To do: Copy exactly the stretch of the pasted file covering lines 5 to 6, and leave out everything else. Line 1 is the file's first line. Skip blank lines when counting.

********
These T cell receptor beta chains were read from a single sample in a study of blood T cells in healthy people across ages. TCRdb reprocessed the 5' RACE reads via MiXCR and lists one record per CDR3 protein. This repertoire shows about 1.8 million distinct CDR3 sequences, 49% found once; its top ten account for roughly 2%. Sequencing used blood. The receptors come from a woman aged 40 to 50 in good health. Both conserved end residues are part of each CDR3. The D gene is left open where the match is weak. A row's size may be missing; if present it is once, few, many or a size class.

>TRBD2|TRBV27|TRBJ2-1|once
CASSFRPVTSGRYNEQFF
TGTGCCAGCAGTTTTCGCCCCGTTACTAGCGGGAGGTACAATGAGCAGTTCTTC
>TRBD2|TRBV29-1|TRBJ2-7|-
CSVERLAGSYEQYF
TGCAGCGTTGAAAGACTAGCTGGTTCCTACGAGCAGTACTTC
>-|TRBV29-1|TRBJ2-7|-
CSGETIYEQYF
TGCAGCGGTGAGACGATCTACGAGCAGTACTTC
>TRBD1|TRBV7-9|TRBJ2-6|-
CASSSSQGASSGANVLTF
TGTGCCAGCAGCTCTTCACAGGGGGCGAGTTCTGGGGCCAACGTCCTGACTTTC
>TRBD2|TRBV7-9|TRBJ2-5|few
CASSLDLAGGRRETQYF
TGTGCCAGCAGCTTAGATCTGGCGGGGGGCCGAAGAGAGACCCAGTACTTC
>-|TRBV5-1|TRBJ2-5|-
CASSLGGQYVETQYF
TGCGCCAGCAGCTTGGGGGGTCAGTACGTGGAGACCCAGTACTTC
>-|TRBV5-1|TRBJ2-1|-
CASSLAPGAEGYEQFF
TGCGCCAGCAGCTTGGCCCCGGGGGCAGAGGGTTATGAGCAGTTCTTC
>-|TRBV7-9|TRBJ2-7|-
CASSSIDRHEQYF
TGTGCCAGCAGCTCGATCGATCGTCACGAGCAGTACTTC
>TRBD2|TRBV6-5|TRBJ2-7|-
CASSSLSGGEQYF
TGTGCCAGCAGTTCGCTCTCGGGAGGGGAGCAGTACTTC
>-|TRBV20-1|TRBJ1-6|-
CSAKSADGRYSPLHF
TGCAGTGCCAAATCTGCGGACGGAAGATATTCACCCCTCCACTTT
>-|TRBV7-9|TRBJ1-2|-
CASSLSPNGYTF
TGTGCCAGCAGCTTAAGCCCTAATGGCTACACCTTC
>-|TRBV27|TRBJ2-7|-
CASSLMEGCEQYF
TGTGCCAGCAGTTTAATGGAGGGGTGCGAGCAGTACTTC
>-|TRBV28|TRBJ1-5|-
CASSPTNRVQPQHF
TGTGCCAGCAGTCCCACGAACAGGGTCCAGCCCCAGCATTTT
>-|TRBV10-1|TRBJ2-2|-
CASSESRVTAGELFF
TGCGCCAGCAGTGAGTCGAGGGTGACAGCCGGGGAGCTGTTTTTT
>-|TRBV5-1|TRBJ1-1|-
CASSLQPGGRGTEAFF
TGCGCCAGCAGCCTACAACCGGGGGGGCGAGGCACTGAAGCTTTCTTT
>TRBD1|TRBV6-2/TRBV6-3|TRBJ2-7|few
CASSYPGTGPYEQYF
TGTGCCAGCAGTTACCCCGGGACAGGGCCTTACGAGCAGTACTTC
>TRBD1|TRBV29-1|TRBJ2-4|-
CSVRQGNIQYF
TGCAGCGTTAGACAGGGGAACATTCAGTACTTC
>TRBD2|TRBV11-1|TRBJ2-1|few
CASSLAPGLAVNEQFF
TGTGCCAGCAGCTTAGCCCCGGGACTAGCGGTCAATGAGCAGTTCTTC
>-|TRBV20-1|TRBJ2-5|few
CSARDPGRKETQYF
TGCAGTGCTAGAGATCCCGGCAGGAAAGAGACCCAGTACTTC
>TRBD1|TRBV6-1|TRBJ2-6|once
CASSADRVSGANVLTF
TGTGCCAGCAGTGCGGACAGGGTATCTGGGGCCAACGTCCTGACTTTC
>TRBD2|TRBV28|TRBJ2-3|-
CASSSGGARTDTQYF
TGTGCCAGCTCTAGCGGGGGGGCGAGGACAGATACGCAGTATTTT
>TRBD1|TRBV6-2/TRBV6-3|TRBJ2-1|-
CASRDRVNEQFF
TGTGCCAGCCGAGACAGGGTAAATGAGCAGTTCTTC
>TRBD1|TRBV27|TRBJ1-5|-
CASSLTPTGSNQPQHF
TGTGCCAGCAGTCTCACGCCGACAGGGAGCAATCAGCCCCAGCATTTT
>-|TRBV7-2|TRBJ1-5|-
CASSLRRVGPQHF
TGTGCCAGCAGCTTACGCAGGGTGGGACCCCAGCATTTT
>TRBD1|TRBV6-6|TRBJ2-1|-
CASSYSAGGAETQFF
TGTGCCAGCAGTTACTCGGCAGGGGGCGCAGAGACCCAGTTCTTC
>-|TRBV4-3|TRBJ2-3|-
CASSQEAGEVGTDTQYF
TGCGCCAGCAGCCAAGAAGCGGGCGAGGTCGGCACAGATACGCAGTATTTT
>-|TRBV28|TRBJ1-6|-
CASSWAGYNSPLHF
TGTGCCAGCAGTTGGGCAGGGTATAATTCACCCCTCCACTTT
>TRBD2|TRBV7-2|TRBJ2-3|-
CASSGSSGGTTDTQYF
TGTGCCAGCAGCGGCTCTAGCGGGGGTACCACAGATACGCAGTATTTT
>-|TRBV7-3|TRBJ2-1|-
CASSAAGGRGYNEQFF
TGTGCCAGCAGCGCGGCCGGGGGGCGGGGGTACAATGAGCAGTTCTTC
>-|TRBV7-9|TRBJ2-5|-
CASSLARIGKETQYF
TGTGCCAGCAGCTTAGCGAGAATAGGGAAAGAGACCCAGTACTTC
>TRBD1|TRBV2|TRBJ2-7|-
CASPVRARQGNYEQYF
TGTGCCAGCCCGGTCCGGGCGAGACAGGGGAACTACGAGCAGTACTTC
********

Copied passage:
>TRBD2|TRBV29-1|TRBJ2-7|-
CSVERLAGSYEQYF